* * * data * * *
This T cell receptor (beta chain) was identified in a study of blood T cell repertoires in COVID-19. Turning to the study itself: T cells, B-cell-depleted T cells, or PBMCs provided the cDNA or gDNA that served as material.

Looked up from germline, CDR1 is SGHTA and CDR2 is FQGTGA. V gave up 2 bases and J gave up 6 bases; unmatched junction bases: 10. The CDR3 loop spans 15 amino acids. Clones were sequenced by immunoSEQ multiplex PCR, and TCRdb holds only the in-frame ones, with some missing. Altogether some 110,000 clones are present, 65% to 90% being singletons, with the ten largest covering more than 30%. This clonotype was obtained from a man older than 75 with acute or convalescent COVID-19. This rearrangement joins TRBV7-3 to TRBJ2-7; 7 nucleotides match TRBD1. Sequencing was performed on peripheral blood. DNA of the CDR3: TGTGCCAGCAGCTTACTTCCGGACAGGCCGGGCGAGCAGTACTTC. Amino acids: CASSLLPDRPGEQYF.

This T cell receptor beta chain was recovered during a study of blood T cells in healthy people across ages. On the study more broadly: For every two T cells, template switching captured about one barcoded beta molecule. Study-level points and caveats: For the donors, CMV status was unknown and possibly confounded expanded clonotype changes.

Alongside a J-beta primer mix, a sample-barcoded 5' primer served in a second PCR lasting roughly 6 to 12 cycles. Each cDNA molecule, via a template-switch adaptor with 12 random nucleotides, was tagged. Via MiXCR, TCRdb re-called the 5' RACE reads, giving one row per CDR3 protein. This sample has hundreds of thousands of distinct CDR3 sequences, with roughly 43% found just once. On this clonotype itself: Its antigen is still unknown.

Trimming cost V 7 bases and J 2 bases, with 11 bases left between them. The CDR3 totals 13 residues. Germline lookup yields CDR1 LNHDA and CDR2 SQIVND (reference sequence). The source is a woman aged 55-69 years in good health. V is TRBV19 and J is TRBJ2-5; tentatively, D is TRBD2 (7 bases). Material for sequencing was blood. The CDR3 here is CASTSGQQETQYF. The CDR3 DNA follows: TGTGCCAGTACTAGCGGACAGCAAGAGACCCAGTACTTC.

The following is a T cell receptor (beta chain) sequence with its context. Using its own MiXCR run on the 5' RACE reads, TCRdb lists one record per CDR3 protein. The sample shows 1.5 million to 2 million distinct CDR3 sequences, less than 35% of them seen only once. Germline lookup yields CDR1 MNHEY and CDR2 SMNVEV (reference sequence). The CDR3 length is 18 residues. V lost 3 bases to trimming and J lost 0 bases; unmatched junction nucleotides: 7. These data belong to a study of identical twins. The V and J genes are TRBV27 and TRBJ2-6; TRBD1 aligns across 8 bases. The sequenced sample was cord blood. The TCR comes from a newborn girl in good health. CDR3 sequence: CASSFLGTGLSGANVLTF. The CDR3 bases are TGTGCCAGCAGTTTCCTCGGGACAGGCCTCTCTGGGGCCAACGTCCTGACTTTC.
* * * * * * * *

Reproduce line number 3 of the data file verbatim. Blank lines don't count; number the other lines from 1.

This T cell receptor beta chain was recovered during a study of blood T cells in healthy people across ages. On the study more broadly: For every two T cells, template switching captured about one barcoded beta molecule. Study-level points and caveats: For the donors, CMV status was unknown and possibly confounded expanded clonotype changes.